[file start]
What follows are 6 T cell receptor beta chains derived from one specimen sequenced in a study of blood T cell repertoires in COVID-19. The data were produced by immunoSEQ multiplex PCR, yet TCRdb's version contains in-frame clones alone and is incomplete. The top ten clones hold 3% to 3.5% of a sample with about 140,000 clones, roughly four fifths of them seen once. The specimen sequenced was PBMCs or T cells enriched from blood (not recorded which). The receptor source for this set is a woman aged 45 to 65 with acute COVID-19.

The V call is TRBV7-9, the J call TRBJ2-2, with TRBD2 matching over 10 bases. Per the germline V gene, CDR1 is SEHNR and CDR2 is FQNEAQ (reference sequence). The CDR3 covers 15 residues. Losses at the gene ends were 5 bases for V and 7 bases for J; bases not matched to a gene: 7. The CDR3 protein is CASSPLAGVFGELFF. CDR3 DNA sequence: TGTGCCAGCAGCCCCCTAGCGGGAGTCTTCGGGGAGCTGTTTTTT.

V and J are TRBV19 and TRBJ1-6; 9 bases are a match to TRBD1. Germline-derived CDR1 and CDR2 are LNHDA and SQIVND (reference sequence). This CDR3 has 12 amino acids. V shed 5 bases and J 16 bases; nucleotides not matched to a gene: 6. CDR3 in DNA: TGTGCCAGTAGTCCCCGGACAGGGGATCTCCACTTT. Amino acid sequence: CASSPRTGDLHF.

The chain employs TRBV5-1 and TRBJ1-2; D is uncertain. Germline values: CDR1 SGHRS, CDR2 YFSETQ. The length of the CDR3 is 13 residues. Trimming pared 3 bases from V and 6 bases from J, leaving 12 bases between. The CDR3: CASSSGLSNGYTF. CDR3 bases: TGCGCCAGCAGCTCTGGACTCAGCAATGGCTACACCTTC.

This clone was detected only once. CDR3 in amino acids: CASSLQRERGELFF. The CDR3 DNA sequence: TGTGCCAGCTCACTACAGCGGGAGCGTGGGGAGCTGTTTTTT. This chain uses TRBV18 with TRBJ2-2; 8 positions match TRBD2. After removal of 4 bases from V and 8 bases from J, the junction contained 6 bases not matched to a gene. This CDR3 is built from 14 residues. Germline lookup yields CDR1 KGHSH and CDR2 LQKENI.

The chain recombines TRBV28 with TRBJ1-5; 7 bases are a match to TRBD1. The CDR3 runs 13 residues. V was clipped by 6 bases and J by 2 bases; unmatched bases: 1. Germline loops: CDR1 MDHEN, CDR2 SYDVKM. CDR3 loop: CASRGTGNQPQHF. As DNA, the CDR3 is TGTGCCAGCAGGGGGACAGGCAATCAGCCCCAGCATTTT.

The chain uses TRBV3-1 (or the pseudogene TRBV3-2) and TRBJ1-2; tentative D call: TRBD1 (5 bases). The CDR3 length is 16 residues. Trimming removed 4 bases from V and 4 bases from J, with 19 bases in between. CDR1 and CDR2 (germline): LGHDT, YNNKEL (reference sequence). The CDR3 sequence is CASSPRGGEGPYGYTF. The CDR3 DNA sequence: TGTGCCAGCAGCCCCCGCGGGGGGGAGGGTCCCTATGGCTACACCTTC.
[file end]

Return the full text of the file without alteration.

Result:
What follows are 6 T cell receptor beta chains derived from one specimen sequenced in a study of blood T cell repertoires in COVID-19. The data were produced by immunoSEQ multiplex PCR, yet TCRdb's version contains in-frame clones alone and is incomplete. The top ten clones hold 3% to 3.5% of a sample with about 140,000 clones, roughly four fifths of them seen once. The specimen sequenced was PBMCs or T cells enriched from blood (not recorded which). The receptor source for this set is a woman aged 45 to 65 with acute COVID-19.

The V call is TRBV7-9, the J call TRBJ2-2, with TRBD2 matching over 10 bases. Per the germline V gene, CDR1 is SEHNR and CDR2 is FQNEAQ (reference sequence). The CDR3 covers 15 residues. Losses at the gene ends were 5 bases for V and 7 bases for J; bases not matched to a gene: 7. The CDR3 protein is CASSPLAGVFGELFF. CDR3 DNA sequence: TGTGCCAGCAGCCCCCTAGCGGGAGTCTTCGGGGAGCTGTTTTTT.

V and J are TRBV19 and TRBJ1-6; 9 bases are a match to TRBD1. Germline-derived CDR1 and CDR2 are LNHDA and SQIVND (reference sequence). This CDR3 has 12 amino acids. V shed 5 bases and J 16 bases; nucleotides not matched to a gene: 6. CDR3 in DNA: TGTGCCAGTAGTCCCCGGACAGGGGATCTCCACTTT. Amino acid sequence: CASSPRTGDLHF.

The chain employs TRBV5-1 and TRBJ1-2; D is uncertain. Germline values: CDR1 SGHRS, CDR2 YFSETQ. The length of the CDR3 is 13 residues. Trimming pared 3 bases from V and 6 bases from J, leaving 12 bases between. The CDR3: CASSSGLSNGYTF. CDR3 bases: TGCGCCAGCAGCTCTGGACTCAGCAATGGCTACACCTTC.

This clone was detected only once. CDR3 in amino acids: CASSLQRERGELFF. The CDR3 DNA sequence: TGTGCCAGCTCACTACAGCGGGAGCGTGGGGAGCTGTTTTTT. This chain uses TRBV18 with TRBJ2-2; 8 positions match TRBD2. After removal of 4 bases from V and 8 bases from J, the junction contained 6 bases not matched to a gene. This CDR3 is built from 14 residues. Germline lookup yields CDR1 KGHSH and CDR2 LQKENI.

The chain recombines TRBV28 with TRBJ1-5; 7 bases are a match to TRBD1. The CDR3 runs 13 residues. V was clipped by 6 bases and J by 2 bases; unmatched bases: 1. Germline loops: CDR1 MDHEN, CDR2 SYDVKM. CDR3 loop: CASRGTGNQPQHF. As DNA, the CDR3 is TGTGCCAGCAGGGGGACAGGCAATCAGCCCCAGCATTTT.

The chain uses TRBV3-1 (or the pseudogene TRBV3-2) and TRBJ1-2; tentative D call: TRBD1 (5 bases). The CDR3 length is 16 residues. Trimming removed 4 bases from V and 4 bases from J, with 19 bases in between. CDR1 and CDR2 (germline): LGHDT, YNNKEL (reference sequence). The CDR3 sequence is CASSPRGGEGPYGYTF. The CDR3 DNA sequence: TGTGCCAGCAGCCCCCGCGGGGGGGAGGGTCCCTATGGCTACACCTTC.